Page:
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Interactions between non-polar surfaces in water: Fokus on talc, pitch and surface roughness effects
KTH, School of Chemical Science and Engineering (CHE), Chemistry, Surface Chemistry. (Surface Chemistry)
2009 (English)Doctoral thesis, comprehensive summary (Other academic)
Abstract [en]

The aim of this thesis work was to gain understanding of the interactions between talc mineral and surfaces, liquids and chemicals relevant for industrial applications, such as pulp and paper. Talc is used in the pulp and paper industry as a filler pigment, in control of pitch (lipophilic extractives) deposits and as a coating pigment. A deeper understanding of talc interactions will be beneficial in optimizing its use.

Long-range attractive interactions between talc and hydrophobic model probes, as well as pitch probes, have been measured using the atomic force microscope (AFM) colloidal probe method. Two procedures for preparation of pitch colloidal probes were developed to allow these studies. Model hydrophobic, nanorough surfaces with surface energy characteristics similar to talc have also been prepared and their interactions with hydrophobic model probes compared to interactions between hydrophobic model probes and talc. It is demonstrated that talc mineral interacts with model hydrophobic particles, as well as with pitch, by long-range attractive forces, considerably stronger than the expected van der Waals force. The possible origin of the measured interaction forces is discussed, and the conclusion is that the main cause is an attractive capillary force due to formation of a gas/vapor capillary between the surfaces. Force measurements using model hydrophobic, nanorough surfaces show that a large-scale waviness does not significantly influence the range and magnitude of the capillary attraction, but large local variations in these quantities are found. It is demonstrated that a large variation in adhesion force corresponds to a small variation in local contact angle of the capillaries at the surfaces. The nature of the surface topographical features influences the capillary attraction by affecting the local contact angle and by pinning of the three-phase contact line. The effect is clearly dependent on the size of the surface features and whether they exist in the form of crevices or as extending ridges. Entrapment of air also affects the imbibition of water in pressed talc tablets.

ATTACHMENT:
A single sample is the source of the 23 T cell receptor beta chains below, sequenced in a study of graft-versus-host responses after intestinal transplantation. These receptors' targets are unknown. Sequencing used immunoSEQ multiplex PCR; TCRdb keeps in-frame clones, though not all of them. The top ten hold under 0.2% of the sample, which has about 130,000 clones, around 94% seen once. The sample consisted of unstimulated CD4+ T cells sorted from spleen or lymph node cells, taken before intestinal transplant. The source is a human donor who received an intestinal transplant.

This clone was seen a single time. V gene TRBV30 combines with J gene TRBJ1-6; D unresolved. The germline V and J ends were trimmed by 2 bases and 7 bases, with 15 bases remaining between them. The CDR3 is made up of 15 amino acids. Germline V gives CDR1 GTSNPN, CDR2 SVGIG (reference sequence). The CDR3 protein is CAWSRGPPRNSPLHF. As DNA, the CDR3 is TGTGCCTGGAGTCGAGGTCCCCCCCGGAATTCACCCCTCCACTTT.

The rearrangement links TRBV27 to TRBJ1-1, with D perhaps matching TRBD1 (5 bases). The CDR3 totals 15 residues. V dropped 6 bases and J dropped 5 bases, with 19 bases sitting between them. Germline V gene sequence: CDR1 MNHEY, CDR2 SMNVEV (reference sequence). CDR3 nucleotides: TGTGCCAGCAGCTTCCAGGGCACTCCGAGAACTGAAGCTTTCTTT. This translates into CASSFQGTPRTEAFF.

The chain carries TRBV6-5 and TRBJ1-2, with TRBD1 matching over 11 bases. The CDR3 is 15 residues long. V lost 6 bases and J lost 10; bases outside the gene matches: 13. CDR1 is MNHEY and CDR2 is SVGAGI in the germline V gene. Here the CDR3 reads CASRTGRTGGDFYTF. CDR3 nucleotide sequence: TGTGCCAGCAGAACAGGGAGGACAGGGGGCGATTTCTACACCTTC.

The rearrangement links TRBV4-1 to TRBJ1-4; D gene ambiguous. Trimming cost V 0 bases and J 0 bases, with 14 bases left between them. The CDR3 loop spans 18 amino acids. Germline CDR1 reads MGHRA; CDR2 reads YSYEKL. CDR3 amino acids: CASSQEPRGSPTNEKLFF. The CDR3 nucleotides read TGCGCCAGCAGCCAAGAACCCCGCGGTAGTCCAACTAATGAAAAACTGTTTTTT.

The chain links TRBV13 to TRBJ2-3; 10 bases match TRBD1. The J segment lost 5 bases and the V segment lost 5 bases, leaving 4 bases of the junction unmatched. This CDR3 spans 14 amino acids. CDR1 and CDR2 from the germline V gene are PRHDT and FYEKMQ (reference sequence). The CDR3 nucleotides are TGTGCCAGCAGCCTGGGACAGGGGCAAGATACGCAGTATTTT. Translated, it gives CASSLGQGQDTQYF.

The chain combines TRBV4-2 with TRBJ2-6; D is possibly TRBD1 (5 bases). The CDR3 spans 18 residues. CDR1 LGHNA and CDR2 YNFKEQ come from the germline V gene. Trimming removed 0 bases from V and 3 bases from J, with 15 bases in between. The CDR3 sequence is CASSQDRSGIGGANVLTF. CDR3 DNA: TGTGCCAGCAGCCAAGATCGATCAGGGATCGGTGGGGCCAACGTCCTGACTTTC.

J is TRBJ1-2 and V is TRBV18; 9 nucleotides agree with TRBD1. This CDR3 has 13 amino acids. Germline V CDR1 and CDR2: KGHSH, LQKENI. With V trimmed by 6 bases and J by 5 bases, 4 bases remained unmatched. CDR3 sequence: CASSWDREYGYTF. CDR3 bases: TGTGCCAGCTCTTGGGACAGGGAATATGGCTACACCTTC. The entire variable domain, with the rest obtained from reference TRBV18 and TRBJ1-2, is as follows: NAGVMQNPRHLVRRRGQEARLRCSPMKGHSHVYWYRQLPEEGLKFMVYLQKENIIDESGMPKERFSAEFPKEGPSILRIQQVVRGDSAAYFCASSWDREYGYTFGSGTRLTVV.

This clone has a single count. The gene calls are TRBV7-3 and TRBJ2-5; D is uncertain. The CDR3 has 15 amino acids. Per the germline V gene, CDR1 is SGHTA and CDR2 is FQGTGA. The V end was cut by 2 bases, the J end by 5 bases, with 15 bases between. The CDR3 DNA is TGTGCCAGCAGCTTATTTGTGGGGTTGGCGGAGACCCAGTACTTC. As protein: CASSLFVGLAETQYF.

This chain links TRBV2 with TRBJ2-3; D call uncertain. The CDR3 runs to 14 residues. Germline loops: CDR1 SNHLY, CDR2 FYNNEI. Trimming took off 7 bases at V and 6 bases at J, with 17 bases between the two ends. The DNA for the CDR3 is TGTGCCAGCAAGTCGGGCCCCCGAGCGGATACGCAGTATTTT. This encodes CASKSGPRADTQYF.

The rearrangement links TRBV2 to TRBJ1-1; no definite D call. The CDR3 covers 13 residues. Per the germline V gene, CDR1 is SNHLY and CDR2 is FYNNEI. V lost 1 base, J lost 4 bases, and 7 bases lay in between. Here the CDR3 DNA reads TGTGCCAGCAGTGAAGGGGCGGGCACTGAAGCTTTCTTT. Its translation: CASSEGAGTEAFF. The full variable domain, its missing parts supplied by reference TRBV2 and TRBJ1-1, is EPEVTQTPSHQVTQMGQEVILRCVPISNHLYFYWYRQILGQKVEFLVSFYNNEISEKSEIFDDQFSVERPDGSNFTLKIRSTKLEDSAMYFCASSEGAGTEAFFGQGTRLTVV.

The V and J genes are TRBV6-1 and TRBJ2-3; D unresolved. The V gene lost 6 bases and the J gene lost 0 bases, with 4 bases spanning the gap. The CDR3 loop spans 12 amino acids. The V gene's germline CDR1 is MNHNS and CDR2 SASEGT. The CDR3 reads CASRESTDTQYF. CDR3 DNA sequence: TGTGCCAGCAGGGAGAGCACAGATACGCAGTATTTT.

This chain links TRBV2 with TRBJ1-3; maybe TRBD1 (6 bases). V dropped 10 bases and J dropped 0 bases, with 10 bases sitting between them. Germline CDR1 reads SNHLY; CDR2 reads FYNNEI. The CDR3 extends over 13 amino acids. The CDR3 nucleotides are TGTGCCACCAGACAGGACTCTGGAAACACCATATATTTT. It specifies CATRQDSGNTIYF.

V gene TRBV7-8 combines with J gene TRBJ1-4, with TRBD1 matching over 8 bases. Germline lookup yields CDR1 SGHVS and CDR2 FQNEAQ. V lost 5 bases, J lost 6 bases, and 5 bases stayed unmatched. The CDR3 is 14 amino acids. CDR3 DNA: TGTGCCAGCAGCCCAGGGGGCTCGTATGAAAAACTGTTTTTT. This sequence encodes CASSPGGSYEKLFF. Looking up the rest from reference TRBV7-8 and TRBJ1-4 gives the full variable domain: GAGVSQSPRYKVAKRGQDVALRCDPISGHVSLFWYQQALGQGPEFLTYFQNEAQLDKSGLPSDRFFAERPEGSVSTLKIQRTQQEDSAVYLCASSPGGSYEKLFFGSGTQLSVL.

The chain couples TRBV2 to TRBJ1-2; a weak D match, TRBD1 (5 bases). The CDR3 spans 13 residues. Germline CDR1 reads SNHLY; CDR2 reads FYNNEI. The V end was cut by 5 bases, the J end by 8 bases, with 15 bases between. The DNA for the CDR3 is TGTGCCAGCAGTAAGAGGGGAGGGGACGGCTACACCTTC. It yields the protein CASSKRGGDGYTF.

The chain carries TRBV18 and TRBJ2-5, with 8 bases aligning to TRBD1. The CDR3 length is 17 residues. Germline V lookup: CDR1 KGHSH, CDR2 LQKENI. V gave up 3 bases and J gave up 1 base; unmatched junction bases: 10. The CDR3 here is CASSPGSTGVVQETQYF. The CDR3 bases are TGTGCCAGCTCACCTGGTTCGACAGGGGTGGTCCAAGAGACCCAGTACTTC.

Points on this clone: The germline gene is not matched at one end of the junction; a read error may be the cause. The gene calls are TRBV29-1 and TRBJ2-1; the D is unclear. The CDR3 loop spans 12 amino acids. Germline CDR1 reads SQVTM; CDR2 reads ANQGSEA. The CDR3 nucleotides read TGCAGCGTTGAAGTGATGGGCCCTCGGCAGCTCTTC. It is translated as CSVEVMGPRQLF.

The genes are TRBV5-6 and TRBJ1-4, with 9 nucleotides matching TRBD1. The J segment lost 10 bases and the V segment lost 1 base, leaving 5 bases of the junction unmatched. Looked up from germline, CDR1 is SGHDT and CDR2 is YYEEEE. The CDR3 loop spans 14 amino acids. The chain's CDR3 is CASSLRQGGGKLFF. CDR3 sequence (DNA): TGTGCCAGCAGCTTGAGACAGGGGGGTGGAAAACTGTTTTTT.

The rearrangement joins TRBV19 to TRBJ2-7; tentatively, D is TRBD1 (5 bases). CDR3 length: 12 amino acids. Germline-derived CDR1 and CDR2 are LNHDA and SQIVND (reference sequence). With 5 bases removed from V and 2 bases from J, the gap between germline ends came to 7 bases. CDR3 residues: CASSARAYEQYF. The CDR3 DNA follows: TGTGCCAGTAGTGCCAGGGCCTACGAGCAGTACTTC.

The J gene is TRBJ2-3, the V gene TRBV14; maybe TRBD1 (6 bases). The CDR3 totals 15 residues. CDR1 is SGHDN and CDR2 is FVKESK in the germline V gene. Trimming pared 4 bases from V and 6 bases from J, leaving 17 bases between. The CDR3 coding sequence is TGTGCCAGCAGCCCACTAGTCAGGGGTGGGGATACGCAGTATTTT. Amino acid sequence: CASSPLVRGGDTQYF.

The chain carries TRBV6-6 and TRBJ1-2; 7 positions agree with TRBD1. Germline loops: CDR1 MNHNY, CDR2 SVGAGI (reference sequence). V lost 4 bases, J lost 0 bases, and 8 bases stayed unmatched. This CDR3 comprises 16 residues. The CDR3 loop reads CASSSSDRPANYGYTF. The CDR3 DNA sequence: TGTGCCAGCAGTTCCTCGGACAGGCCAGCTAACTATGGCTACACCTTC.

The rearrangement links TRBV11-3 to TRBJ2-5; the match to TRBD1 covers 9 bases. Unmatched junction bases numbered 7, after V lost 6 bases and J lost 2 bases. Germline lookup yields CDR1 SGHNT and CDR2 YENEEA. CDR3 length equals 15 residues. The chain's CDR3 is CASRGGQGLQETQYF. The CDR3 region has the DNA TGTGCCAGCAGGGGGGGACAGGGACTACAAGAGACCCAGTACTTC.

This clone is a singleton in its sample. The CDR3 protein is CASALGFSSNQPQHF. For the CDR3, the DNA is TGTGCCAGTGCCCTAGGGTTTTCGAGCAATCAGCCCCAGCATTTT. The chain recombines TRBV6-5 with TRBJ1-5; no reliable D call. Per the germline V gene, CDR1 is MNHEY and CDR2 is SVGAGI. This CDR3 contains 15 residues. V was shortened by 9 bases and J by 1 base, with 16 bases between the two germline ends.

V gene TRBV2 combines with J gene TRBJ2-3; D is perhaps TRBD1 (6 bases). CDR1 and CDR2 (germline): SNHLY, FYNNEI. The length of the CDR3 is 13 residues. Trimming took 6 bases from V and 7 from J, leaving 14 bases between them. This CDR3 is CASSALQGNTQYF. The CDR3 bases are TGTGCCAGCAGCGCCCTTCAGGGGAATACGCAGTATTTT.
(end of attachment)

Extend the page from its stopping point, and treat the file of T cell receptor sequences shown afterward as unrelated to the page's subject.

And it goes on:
The effects of wetting and dispersion agents on the interactions between talc and hydrophobic probes have also been investigated. It is demonstrated that a common dispersing agent used for talc, poly(acrylic acid), does not affect the capillary attraction between talc and non-polar probes. In fact, the results strongly suggest that poly(acrylic acid) does not adsorb on the basal plane of talc. From this finding it is inferred that the stabilizing effect of this additive most likely is due to adsorption to the edges of talc. In contrast, a wetting agent (the non-ionic triblock copolymer Pluronic PE6400) removes the long-range capillary attraction. It is suggested that such an ability to replace air at the talc surface is of great importance for an efficient wetting agent.

The Hamaker constant for talc has also been estimated by using optical data obtained from spectroscopic ellipsometry. It is demonstrated that a nanocrystalline talc mineral, cut in different directions displays very small differences in Hamaker constant between the different crystallographic orientations, whereas a microcrystalline sample displays a significantly higher value. The estimated Hamaker constants are discussed for different material combinations of relevance for the pulp- and paper industry, such as cellulose and calcium carbonate.

Abstract [sv]

Målet med detta avhandlingsarbete var att öka förståelsen för interaktioner mellan talkmineral och ytor, vätskor och kemikalier relevanta för industriella applikationer, såsom papper och massa. Talk används i pappers- och massaindustrin som fyllmedel, för kontroll av hartsrika (lipofila extraktivämnen) avsättningar och som bestrykningspigment. En djupare förståelse för talkinteraktioner kommer att vara användbart för att optimera dess användning.